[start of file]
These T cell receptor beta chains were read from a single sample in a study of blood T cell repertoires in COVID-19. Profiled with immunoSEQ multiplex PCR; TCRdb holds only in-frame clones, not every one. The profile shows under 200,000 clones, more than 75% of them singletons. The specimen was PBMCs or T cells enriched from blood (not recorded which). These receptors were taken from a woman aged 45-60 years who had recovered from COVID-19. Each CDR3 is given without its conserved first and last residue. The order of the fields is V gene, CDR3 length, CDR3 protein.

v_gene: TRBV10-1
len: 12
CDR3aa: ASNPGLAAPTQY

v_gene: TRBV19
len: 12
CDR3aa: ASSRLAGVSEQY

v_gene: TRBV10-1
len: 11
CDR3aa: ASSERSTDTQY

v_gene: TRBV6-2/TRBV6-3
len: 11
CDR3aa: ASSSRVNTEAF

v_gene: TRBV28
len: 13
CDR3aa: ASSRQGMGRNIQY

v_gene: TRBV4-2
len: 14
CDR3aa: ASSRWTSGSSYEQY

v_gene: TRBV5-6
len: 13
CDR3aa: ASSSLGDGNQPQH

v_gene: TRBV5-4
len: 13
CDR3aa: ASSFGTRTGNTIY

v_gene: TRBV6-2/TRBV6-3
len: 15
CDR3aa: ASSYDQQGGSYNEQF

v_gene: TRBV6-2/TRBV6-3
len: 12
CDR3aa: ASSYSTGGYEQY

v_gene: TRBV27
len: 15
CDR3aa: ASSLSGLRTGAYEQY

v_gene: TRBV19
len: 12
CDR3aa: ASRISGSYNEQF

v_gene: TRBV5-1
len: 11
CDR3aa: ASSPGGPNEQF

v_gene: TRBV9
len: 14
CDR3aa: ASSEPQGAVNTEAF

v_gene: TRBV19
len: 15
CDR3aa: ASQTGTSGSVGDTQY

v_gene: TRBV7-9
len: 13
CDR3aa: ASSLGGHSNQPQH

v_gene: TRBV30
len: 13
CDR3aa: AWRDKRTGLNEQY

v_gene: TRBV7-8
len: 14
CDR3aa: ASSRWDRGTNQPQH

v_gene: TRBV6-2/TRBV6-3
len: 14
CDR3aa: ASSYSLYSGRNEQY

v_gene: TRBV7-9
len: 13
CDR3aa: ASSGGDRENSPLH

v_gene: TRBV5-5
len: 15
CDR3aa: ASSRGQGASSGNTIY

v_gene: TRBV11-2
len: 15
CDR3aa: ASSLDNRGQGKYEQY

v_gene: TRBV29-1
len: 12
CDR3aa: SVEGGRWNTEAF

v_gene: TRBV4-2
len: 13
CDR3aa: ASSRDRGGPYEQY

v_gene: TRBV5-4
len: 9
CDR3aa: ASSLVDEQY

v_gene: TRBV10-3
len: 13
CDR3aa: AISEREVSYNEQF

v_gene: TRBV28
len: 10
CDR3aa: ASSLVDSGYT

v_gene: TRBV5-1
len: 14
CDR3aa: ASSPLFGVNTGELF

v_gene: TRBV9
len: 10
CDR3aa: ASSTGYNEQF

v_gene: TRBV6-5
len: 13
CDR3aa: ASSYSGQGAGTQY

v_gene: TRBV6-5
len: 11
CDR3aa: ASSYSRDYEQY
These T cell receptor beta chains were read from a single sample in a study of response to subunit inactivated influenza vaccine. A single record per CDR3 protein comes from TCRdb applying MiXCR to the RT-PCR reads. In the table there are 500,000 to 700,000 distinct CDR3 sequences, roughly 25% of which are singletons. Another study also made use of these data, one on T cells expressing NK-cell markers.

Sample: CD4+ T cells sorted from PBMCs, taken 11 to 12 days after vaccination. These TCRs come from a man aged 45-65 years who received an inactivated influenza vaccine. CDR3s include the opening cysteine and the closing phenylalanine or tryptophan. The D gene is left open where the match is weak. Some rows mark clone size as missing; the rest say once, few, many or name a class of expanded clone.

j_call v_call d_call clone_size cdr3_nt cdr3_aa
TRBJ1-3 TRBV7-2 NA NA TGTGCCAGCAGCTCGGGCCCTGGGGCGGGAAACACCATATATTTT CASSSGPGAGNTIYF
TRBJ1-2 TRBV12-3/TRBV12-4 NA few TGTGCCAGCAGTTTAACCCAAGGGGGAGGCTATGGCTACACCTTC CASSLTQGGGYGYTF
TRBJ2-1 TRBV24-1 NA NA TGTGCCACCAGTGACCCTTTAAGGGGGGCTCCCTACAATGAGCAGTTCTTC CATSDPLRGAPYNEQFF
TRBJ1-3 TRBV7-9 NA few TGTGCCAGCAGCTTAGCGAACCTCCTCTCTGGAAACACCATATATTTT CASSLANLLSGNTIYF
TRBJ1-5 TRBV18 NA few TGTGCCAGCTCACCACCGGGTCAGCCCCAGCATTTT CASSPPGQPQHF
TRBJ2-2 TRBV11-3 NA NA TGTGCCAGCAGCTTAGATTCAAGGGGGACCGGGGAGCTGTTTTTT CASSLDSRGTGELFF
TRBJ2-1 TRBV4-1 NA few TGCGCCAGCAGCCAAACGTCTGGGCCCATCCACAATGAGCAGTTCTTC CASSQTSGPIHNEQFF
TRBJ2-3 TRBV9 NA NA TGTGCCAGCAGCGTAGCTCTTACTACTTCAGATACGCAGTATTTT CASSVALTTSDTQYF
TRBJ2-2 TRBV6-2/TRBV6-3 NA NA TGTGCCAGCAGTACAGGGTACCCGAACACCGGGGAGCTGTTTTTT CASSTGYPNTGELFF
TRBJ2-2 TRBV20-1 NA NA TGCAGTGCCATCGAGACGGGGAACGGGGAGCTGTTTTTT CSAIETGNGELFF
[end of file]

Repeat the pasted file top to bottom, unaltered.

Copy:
These T cell receptor beta chains were read from a single sample in a study of blood T cell repertoires in COVID-19. Profiled with immunoSEQ multiplex PCR; TCRdb holds only in-frame clones, not every one. The profile shows under 200,000 clones, more than 75% of them singletons. The specimen was PBMCs or T cells enriched from blood (not recorded which). These receptors were taken from a woman aged 45-60 years who had recovered from COVID-19. Each CDR3 is given without its conserved first and last residue. The order of the fields is V gene, CDR3 length, CDR3 protein.

v_gene: TRBV10-1
len: 12
CDR3aa: ASNPGLAAPTQY

v_gene: TRBV19
len: 12
CDR3aa: ASSRLAGVSEQY

v_gene: TRBV10-1
len: 11
CDR3aa: ASSERSTDTQY

v_gene: TRBV6-2/TRBV6-3
len: 11
CDR3aa: ASSSRVNTEAF

v_gene: TRBV28
len: 13
CDR3aa: ASSRQGMGRNIQY

v_gene: TRBV4-2
len: 14
CDR3aa: ASSRWTSGSSYEQY

v_gene: TRBV5-6
len: 13
CDR3aa: ASSSLGDGNQPQH

v_gene: TRBV5-4
len: 13
CDR3aa: ASSFGTRTGNTIY

v_gene: TRBV6-2/TRBV6-3
len: 15
CDR3aa: ASSYDQQGGSYNEQF

v_gene: TRBV6-2/TRBV6-3
len: 12
CDR3aa: ASSYSTGGYEQY

v_gene: TRBV27
len: 15
CDR3aa: ASSLSGLRTGAYEQY

v_gene: TRBV19
len: 12
CDR3aa: ASRISGSYNEQF

v_gene: TRBV5-1
len: 11
CDR3aa: ASSPGGPNEQF

v_gene: TRBV9
len: 14
CDR3aa: ASSEPQGAVNTEAF

v_gene: TRBV19
len: 15
CDR3aa: ASQTGTSGSVGDTQY

v_gene: TRBV7-9
len: 13
CDR3aa: ASSLGGHSNQPQH

v_gene: TRBV30
len: 13
CDR3aa: AWRDKRTGLNEQY

v_gene: TRBV7-8
len: 14
CDR3aa: ASSRWDRGTNQPQH

v_gene: TRBV6-2/TRBV6-3
len: 14
CDR3aa: ASSYSLYSGRNEQY

v_gene: TRBV7-9
len: 13
CDR3aa: ASSGGDRENSPLH

v_gene: TRBV5-5
len: 15
CDR3aa: ASSRGQGASSGNTIY

v_gene: TRBV11-2
len: 15
CDR3aa: ASSLDNRGQGKYEQY

v_gene: TRBV29-1
len: 12
CDR3aa: SVEGGRWNTEAF

v_gene: TRBV4-2
len: 13
CDR3aa: ASSRDRGGPYEQY

v_gene: TRBV5-4
len: 9
CDR3aa: ASSLVDEQY

v_gene: TRBV10-3
len: 13
CDR3aa: AISEREVSYNEQF

v_gene: TRBV28
len: 10
CDR3aa: ASSLVDSGYT

v_gene: TRBV5-1
len: 14
CDR3aa: ASSPLFGVNTGELF

v_gene: TRBV9
len: 10
CDR3aa: ASSTGYNEQF

v_gene: TRBV6-5
len: 13
CDR3aa: ASSYSGQGAGTQY

v_gene: TRBV6-5
len: 11
CDR3aa: ASSYSRDYEQY
These T cell receptor beta chains were read from a single sample in a study of response to subunit inactivated influenza vaccine. A single record per CDR3 protein comes from TCRdb applying MiXCR to the RT-PCR reads. In the table there are 500,000 to 700,000 distinct CDR3 sequences, roughly 25% of which are singletons. Another study also made use of these data, one on T cells expressing NK-cell markers.

Sample: CD4+ T cells sorted from PBMCs, taken 11 to 12 days after vaccination. These TCRs come from a man aged 45-65 years who received an inactivated influenza vaccine. CDR3s include the opening cysteine and the closing phenylalanine or tryptophan. The D gene is left open where the match is weak. Some rows mark clone size as missing; the rest say once, few, many or name a class of expanded clone.

j_call v_call d_call clone_size cdr3_nt cdr3_aa
TRBJ1-3 TRBV7-2 NA NA TGTGCCAGCAGCTCGGGCCCTGGGGCGGGAAACACCATATATTTT CASSSGPGAGNTIYF
TRBJ1-2 TRBV12-3/TRBV12-4 NA few TGTGCCAGCAGTTTAACCCAAGGGGGAGGCTATGGCTACACCTTC CASSLTQGGGYGYTF
TRBJ2-1 TRBV24-1 NA NA TGTGCCACCAGTGACCCTTTAAGGGGGGCTCCCTACAATGAGCAGTTCTTC CATSDPLRGAPYNEQFF
TRBJ1-3 TRBV7-9 NA few TGTGCCAGCAGCTTAGCGAACCTCCTCTCTGGAAACACCATATATTTT CASSLANLLSGNTIYF
TRBJ1-5 TRBV18 NA few TGTGCCAGCTCACCACCGGGTCAGCCCCAGCATTTT CASSPPGQPQHF
TRBJ2-2 TRBV11-3 NA NA TGTGCCAGCAGCTTAGATTCAAGGGGGACCGGGGAGCTGTTTTTT CASSLDSRGTGELFF
TRBJ2-1 TRBV4-1 NA few TGCGCCAGCAGCCAAACGTCTGGGCCCATCCACAATGAGCAGTTCTTC CASSQTSGPIHNEQFF
TRBJ2-3 TRBV9 NA NA TGTGCCAGCAGCGTAGCTCTTACTACTTCAGATACGCAGTATTTT CASSVALTTSDTQYF
TRBJ2-2 TRBV6-2/TRBV6-3 NA NA TGTGCCAGCAGTACAGGGTACCCGAACACCGGGGAGCTGTTTTTT CASSTGYPNTGELFF
TRBJ2-2 TRBV20-1 NA NA TGCAGTGCCATCGAGACGGGGAACGGGGAGCTGTTTTTT CSAIETGNGELFF